Help

BI’s Article search uses Boolean search capabilities. If you are not familiar with these principles, here are some quick tips.

To search specifically for more than one word, put the search term in quotation marks. For example, “workers compensation”. This will limit your search to that combination of words.

To search for a combination of terms, use quotations and the & symbol. For example, “hurricane” & “loss”.

Login Register Subscribe

General liability rates drop as capital moves to casualty

Reprints

General liability insurance prices are still falling for U.S. buyers with favorable loss histories as they continue to benefit from a capacity surplus.

Rates have generally fallen 5% to 10% for both primary and excess general liability coverage, extending the declines of recent years amid increased competition among insurers, brokers say. Larger rate declines of 15% to 25% also are not unusual as insurers aggressively seek to renew business, they say.

"It's still a softening market," said Daniel Aronson, managing director of Marsh Inc.'s casualty practice in New York. "There's plenty of capacity. People are very hungry for new business. Because they're so afraid of competition, they're doing what they can to hold on to business."

Underwriters, though, are not sacrificing profit to maintain or grow their customer base, market observers say.

"I certainly have not seen any irrational or reckless behavior," said Don Pickens, Boston-based Liberty Mutual Group Inc.'s chief underwriting officer for national markets.

"They're still going to write for underwriting profit," said Reed Wykes, director of risk management for Houston-based Parker Drilling Co., which provides drilling equipment and services worldwide to energy companies.

Debra Weiser, senior vp, field executive for Travelers Excess Casualty in New York, said: "Our hope is all of our very smart competitors maintain their pricing discipline."

Fueling the pricing weakness is the capacity surge generally driven by established insurers, some of which are redeploying capital from the risky property markets to the casualty markets, brokers and insurers say.

In addition, the insurance industry has rebounded from the negative impact on its profitability from substantial hurricane losses in 2004 and 2005, leading to a market correction, Mr. Wykes said. "There's enough capital in the market," he said.

The pricing declines, though, are reserved for companies actively engaged in risk management with favorable claims histories. Those with losses or in difficult risk categories are experiencing flat or higher renewals, brokers and insurers say.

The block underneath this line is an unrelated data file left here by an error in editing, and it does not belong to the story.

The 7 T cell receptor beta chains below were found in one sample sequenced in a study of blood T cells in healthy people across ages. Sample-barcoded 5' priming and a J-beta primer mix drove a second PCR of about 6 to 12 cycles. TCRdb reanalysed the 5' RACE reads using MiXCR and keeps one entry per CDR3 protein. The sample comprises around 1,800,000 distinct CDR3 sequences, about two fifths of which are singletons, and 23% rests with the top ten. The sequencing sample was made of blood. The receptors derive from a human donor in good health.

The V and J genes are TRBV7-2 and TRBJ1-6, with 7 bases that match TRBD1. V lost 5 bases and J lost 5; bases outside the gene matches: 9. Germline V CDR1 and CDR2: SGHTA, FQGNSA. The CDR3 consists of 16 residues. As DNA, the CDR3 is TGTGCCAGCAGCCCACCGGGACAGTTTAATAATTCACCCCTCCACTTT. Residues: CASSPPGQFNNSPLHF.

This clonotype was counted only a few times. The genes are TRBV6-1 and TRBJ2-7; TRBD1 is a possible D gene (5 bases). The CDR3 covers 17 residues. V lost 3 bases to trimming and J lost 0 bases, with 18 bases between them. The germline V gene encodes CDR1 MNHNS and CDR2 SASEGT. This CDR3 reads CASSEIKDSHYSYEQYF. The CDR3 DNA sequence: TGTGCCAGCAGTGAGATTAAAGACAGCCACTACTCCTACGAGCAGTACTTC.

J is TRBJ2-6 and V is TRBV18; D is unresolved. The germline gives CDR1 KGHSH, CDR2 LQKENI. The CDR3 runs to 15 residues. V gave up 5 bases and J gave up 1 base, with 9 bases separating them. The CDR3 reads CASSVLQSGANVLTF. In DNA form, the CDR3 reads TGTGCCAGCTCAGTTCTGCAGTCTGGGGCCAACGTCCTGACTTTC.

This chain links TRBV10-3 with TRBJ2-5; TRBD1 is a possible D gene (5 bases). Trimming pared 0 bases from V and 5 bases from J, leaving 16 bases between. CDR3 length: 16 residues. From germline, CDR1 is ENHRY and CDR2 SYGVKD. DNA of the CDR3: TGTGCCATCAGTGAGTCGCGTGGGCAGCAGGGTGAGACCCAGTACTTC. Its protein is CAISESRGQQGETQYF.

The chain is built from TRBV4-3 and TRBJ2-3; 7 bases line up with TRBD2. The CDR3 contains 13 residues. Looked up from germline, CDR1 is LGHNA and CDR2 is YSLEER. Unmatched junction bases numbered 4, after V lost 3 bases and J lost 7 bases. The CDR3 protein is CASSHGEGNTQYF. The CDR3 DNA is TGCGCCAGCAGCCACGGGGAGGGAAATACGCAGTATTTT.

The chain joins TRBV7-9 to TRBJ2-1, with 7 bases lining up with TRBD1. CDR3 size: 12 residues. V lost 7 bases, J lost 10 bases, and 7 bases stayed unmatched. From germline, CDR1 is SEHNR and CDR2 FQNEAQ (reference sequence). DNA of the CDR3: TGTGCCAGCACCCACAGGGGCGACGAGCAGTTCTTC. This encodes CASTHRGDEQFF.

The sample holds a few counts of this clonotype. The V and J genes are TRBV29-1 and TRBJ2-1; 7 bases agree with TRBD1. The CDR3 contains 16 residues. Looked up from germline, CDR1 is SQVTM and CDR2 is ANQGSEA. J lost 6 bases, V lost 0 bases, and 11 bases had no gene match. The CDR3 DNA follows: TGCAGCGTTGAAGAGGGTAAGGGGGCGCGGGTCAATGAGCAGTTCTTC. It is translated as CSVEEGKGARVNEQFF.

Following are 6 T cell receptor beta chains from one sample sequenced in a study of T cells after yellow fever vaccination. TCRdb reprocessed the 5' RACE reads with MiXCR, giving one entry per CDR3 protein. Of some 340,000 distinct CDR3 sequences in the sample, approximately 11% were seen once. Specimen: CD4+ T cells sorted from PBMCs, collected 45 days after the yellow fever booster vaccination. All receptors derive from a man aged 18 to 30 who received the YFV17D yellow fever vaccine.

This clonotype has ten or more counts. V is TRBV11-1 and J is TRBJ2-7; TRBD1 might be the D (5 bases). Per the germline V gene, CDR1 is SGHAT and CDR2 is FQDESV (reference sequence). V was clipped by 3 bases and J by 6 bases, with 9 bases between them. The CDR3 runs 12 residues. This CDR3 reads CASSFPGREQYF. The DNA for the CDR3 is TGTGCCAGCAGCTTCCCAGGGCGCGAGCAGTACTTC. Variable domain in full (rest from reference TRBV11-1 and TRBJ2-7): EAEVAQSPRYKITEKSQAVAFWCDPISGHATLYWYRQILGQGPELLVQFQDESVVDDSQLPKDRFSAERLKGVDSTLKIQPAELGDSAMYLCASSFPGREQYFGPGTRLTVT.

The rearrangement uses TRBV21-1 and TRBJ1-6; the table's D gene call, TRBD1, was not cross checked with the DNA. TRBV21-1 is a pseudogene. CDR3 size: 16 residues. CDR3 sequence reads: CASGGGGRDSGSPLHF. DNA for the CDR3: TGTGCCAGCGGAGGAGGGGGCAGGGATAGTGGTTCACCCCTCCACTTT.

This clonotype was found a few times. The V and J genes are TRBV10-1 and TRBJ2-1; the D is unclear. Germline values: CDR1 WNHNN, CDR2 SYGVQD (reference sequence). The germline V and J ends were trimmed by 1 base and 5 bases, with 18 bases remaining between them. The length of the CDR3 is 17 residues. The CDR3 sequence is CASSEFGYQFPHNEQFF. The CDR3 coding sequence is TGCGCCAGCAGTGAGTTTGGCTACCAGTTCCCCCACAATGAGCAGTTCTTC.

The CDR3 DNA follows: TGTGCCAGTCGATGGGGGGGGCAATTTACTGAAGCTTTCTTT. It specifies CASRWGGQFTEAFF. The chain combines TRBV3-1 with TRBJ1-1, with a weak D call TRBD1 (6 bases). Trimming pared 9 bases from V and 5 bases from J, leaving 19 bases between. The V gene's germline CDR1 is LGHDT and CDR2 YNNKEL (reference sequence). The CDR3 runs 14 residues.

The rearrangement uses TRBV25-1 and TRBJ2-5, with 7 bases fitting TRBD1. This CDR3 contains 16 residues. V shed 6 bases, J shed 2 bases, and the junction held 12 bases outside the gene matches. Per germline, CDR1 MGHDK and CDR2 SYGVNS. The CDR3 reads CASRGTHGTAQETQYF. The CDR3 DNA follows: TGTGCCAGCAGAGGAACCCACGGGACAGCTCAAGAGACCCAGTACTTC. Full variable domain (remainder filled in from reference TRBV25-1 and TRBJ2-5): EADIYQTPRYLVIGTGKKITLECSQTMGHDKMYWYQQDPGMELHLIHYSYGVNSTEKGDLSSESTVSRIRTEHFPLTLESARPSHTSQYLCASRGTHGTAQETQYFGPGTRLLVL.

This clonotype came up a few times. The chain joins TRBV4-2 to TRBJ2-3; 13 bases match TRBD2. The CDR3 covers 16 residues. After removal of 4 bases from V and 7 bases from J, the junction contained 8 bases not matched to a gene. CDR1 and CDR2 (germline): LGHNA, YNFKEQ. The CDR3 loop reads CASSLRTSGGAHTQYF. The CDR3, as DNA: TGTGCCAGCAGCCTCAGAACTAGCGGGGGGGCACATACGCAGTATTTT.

"If you have a bad loss history, you can't expect these types of reductions," said Paul Smith, executive vp and casualty practice leader for Willis North America in New York.

Because capacity is so plentiful in the general liability market, even certain industry classes that are generally difficult to place, such as construction or pharmaceuticals, can secure coverage, Ms. Weiser said. "I can't think of a class that's impossible to place," she said.

Despite increased competition, insurers generally have been able to renew their business as customers seek stability with highly rated companies rather than simply following the largest rate reductions, brokers and insurers say.

"That's what allows risk managers to sleep at night--to know that someone is going to be around to pay the claim when they have it," Ms. Weiser said.

Despite the generally soft market, retention and deductible levels are stable, although insurers say they are monitoring those levels for any movement toward lower retentions and deductibles that may be more favorable for buyers from a financial standpoint.

Risk managers, though, often build an infrastructure around maintaining a certain level of risk and prefer to keep the risk rather than transferring it and have insurers making decisions for them, observers say.

"Customers are continuing to want to participate in losses," Liberty Mutual's Mr. Pickens said. "They're looking at how much liability they can retain in-house."

General liability primary customers are becoming more engaged in working through the claims process with third-party administrators and insurers, Mr. Pickens said. "They want a more active role in how losses are managed, which is probably a good thing for all parties to be engaged."

Terms and conditions, meanwhile, have been relatively unaffected. "It's pretty much business as usual on terms and conditions," Mr. Smith said. "The changes are really within the rate structures."

While buyers are not yet purchasing higher limits due to the pricing weakness, that could become a possibility if large buyers decide to deploy the savings they are experiencing toward additional limits in their general liability coverage, said Denise Morris, senior vp, excess casualty for Liberty Mutual in San Francisco.

Going forward, tort reform remains a key fundamental issue for the casualty markets, although it is still too early to see how reform efforts on both the state and federal level will pan out eventually, observers say.

The "tort liability environment in general is one you have to absolutely keep an eye on," Mr. Pickens said.

In addition, developments related to extending the federal terrorism insurance backstop must be monitored, he said. While failure to renew the backstop would have little impact on general liability insurance pricing, it could affect terms and conditions as insurers may seek to introduce policy exclusions on classes that might be susceptible to terrorist events, Mr. Pickens said.

Barring major events, though, further rate declines are likely, Mr. Wykes said.

"I would say it will continue for the next six months, all things being equal," Mr. Wykes said. "I don't see any increase on the horizon without something catastrophic happening. If you don't see a big hurricane season, you could see some further softening next year."